I do a Pilates class for my back, Yoga and Spinning. You will look better and feel better and you just need to do a little bit of grooming on top.
I'm quite healthy with what I eat but I do have a sweet tooth. I usually have chocolate twice a day. My favourite is Marks and Spencer's Swiss chocolate, I keep a stash in my drawer.
If somebody wants to get into magazines, I think they have to buy magazines for a start.
It's kind of understandable because this generation has grown up with social media, but I have met a lot of young people who are not reading magazines or newspapers and yet they all want to be journalists.
It is possible to have it all. There are always compromises. I am my own compromise, I am the bottom of my "to do" list. It's the children, it's work, your home life, your family, your social life and then your husband somewhere, hopefully!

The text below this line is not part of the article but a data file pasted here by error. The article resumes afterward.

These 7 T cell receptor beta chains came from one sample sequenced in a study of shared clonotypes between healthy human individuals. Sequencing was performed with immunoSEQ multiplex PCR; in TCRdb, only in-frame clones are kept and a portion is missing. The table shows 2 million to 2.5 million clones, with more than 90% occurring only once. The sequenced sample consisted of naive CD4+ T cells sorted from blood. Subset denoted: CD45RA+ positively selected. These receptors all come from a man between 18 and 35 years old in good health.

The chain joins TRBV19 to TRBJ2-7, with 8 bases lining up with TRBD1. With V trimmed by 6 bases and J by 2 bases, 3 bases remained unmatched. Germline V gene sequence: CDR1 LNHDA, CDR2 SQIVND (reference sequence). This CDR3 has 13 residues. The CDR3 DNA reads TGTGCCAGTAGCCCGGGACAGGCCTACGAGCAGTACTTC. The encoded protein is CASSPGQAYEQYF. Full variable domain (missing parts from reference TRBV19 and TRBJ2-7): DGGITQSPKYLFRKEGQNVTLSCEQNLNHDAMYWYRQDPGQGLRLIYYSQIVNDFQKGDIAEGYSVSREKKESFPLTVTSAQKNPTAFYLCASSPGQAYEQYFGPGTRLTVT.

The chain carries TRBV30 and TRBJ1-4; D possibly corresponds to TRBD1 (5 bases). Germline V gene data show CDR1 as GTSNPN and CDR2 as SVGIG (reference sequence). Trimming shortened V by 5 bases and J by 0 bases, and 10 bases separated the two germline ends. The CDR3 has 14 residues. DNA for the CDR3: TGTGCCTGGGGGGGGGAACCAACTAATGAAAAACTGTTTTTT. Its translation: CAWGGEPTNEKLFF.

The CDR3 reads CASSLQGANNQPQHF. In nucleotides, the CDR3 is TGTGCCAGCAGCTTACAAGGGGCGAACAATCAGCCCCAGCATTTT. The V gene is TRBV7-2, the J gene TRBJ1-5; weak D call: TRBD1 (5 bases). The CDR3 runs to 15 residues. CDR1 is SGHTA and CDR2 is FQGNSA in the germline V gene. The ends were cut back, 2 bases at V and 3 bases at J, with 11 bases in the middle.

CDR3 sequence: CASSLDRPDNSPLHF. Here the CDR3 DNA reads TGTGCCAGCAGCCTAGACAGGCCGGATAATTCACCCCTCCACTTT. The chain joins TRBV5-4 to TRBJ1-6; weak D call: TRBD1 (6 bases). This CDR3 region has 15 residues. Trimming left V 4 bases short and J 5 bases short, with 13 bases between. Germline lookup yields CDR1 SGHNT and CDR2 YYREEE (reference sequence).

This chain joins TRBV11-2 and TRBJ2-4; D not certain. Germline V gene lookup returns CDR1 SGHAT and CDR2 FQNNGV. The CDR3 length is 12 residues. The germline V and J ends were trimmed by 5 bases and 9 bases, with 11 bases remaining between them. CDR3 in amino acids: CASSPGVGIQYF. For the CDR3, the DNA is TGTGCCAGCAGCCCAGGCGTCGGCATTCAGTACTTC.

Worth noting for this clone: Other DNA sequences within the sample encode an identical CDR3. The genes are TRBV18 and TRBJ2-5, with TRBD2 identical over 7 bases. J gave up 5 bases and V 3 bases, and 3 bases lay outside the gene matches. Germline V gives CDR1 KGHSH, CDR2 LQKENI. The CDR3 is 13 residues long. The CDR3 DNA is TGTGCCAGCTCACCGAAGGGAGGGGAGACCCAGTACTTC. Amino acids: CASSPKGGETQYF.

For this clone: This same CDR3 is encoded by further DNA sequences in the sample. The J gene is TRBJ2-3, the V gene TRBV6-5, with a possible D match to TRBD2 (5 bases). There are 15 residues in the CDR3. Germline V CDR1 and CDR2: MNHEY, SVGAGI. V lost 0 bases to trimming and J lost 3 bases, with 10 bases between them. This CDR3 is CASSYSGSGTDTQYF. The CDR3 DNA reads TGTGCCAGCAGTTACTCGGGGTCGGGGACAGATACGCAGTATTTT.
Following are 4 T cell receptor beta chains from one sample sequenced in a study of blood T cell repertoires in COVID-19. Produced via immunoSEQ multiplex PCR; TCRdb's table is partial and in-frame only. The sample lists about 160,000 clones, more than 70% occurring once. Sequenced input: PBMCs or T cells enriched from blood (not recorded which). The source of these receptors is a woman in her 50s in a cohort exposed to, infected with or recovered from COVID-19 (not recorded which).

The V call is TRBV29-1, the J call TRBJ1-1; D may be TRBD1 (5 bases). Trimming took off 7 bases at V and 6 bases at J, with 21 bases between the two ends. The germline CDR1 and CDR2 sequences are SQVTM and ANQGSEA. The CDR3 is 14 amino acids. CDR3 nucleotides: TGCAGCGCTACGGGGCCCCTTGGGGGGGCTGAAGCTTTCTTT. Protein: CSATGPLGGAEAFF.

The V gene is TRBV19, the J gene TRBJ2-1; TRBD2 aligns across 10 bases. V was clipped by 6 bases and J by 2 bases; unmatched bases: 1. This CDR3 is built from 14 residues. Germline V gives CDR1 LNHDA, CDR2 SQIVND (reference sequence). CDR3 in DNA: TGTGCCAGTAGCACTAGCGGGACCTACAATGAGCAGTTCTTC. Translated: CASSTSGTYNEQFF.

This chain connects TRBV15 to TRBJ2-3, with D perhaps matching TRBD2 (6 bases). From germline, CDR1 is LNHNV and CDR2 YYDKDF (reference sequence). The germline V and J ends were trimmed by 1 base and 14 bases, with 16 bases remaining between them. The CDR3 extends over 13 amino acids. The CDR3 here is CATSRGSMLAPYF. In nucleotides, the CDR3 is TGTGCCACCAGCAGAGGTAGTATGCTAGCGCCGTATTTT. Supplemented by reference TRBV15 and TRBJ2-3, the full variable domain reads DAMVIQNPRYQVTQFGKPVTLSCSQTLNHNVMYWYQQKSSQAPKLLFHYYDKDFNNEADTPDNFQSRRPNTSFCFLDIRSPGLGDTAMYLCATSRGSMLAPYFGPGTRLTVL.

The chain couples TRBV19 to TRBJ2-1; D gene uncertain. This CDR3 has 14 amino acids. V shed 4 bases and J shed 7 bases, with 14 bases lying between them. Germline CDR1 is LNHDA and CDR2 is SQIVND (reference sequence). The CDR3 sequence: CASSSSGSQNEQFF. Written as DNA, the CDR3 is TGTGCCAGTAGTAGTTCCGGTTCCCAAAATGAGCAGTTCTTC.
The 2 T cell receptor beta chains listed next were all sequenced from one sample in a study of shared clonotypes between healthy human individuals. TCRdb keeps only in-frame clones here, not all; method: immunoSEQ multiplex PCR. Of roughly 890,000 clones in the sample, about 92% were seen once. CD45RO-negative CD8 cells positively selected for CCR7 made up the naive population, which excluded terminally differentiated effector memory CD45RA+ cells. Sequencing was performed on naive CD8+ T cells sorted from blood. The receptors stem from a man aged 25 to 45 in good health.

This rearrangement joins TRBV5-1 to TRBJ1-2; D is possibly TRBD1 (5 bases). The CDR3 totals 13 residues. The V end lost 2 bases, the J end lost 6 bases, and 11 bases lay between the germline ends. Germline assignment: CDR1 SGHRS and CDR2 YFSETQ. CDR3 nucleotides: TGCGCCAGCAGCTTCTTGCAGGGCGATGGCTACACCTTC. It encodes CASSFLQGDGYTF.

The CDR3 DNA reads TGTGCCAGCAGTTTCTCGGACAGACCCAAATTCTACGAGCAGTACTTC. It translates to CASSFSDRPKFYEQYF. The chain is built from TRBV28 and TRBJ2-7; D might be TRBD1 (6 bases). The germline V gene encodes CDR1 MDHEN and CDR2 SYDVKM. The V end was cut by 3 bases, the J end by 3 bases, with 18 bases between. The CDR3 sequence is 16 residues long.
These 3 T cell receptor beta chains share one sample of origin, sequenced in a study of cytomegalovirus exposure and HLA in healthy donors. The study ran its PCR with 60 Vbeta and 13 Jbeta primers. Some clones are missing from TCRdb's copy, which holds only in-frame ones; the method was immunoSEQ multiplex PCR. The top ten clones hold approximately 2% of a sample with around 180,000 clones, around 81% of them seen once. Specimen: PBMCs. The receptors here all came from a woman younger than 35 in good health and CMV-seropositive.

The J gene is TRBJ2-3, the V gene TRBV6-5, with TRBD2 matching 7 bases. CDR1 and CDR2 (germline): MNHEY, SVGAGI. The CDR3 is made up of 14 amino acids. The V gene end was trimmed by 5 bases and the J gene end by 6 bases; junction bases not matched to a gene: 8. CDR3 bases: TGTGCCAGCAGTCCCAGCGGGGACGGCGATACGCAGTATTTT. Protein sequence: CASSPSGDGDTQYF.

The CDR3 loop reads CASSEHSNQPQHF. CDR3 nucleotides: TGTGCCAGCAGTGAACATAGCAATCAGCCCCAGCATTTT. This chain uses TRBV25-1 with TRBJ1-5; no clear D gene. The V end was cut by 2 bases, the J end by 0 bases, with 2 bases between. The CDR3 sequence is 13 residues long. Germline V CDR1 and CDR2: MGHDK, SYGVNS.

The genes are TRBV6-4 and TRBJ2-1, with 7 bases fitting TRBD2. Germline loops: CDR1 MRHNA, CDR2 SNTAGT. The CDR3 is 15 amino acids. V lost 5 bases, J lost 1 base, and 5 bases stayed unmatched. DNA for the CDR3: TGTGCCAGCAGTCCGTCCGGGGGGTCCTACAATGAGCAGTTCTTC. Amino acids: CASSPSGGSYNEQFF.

I have no hobbies. Friends unfortunately take a bit of a back seat too and that's possibly a mistake. It's really important to keep that network of friends going and make the effort to go out every week or every other week.
I do a cinema club with some of my girlfriends and it's just a really refreshing, nice thing to do.
You have to believe in yourself. Don't worry about knock-backs. I think you've just got to keep trying, keep trying, keep trying.
I'm a real believer in networking and just knowing as many people as you can and taking opportunities when they come. I feel like I've fallen into a lot of the jobs that I've had and so many were a result of people I knew or people I met.
If I hadn't gone to that particular pub on that particular night I might not be sitting here now. So my advice is, go to the pub!